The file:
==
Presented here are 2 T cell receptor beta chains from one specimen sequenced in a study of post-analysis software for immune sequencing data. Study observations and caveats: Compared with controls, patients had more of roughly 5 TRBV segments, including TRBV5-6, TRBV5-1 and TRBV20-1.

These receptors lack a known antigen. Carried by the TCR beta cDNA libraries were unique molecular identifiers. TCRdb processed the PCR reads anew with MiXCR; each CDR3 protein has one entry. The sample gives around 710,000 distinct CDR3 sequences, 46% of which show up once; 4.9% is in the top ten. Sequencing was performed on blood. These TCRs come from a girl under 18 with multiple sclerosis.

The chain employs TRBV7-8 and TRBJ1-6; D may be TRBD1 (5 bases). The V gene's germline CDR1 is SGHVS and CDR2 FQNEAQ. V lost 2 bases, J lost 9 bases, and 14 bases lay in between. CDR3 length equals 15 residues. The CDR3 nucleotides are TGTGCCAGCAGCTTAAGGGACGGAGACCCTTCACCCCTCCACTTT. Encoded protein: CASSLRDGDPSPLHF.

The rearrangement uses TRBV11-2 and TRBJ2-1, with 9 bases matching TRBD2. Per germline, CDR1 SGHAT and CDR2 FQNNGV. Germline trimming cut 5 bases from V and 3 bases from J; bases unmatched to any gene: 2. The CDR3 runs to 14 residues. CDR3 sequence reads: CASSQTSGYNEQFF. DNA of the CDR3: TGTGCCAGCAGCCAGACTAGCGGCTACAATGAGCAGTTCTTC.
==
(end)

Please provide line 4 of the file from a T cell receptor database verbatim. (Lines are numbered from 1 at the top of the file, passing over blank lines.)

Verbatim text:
The rearrangement uses TRBV11-2 and TRBJ2-1, with 9 bases matching TRBD2. Per germline, CDR1 SGHAT and CDR2 FQNNGV. Germline trimming cut 5 bases from V and 3 bases from J; bases unmatched to any gene: 2. The CDR3 runs to 14 residues. CDR3 sequence reads: CASSQTSGYNEQFF. DNA of the CDR3: TGTGCCAGCAGCCAGACTAGCGGCTACAATGAGCAGTTCTTC.